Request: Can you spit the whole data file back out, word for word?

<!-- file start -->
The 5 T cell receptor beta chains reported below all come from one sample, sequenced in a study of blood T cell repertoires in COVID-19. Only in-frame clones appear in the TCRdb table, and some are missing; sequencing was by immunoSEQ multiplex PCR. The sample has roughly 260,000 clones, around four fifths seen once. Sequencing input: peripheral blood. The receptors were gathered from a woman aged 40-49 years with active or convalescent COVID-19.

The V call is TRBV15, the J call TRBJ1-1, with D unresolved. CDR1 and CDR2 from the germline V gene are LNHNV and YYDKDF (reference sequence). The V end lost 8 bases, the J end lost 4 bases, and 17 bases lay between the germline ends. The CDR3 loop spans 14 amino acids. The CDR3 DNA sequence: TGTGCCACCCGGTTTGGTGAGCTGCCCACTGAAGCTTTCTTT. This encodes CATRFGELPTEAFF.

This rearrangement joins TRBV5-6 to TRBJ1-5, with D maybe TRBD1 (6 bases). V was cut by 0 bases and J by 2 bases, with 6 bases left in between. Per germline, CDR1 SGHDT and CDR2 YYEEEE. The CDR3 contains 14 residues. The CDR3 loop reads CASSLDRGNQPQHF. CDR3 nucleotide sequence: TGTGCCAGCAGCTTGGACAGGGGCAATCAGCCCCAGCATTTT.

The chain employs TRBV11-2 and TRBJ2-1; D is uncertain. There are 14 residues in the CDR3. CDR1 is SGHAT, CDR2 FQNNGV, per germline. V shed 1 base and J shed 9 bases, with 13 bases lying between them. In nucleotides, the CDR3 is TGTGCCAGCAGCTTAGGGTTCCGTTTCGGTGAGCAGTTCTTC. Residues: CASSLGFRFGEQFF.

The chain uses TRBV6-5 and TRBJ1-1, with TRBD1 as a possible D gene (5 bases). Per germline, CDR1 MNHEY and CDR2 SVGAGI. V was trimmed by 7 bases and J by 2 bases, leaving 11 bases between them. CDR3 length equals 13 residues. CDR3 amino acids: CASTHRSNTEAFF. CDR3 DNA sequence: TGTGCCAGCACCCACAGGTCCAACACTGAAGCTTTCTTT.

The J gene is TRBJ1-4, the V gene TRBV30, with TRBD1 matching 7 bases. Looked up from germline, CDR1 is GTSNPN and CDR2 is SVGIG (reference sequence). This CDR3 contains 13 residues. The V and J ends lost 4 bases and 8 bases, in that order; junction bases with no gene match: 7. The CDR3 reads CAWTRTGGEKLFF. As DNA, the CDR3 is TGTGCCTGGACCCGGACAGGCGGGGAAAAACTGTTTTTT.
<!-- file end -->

The 5 T cell receptor beta chains reported below all come from one sample, sequenced in a study of blood T cell repertoires in COVID-19. Only in-frame clones appear in the TCRdb table, and some are missing; sequencing was by immunoSEQ multiplex PCR. The sample has roughly 260,000 clones, around four fifths seen once. Sequencing input: peripheral blood. The receptors were gathered from a woman aged 40-49 years with active or convalescent COVID-19.

The V call is TRBV15, the J call TRBJ1-1, with D unresolved. CDR1 and CDR2 from the germline V gene are LNHNV and YYDKDF (reference sequence). The V end lost 8 bases, the J end lost 4 bases, and 17 bases lay between the germline ends. The CDR3 loop spans 14 amino acids. The CDR3 DNA sequence: TGTGCCACCCGGTTTGGTGAGCTGCCCACTGAAGCTTTCTTT. This encodes CATRFGELPTEAFF.

This rearrangement joins TRBV5-6 to TRBJ1-5, with D maybe TRBD1 (6 bases). V was cut by 0 bases and J by 2 bases, with 6 bases left in between. Per germline, CDR1 SGHDT and CDR2 YYEEEE. The CDR3 contains 14 residues. The CDR3 loop reads CASSLDRGNQPQHF. CDR3 nucleotide sequence: TGTGCCAGCAGCTTGGACAGGGGCAATCAGCCCCAGCATTTT.

The chain employs TRBV11-2 and TRBJ2-1; D is uncertain. There are 14 residues in the CDR3. CDR1 is SGHAT, CDR2 FQNNGV, per germline. V shed 1 base and J shed 9 bases, with 13 bases lying between them. In nucleotides, the CDR3 is TGTGCCAGCAGCTTAGGGTTCCGTTTCGGTGAGCAGTTCTTC. Residues: CASSLGFRFGEQFF.

The chain uses TRBV6-5 and TRBJ1-1, with TRBD1 as a possible D gene (5 bases). Per germline, CDR1 MNHEY and CDR2 SVGAGI. V was trimmed by 7 bases and J by 2 bases, leaving 11 bases between them. CDR3 length equals 13 residues. CDR3 amino acids: CASTHRSNTEAFF. CDR3 DNA sequence: TGTGCCAGCACCCACAGGTCCAACACTGAAGCTTTCTTT.

The J gene is TRBJ1-4, the V gene TRBV30, with TRBD1 matching 7 bases. Looked up from germline, CDR1 is GTSNPN and CDR2 is SVGIG (reference sequence). This CDR3 contains 13 residues. The V and J ends lost 4 bases and 8 bases, in that order; junction bases with no gene match: 7. The CDR3 reads CAWTRTGGEKLFF. As DNA, the CDR3 is TGTGCCTGGACCCGGACAGGCGGGGAAAAACTGTTTTTT.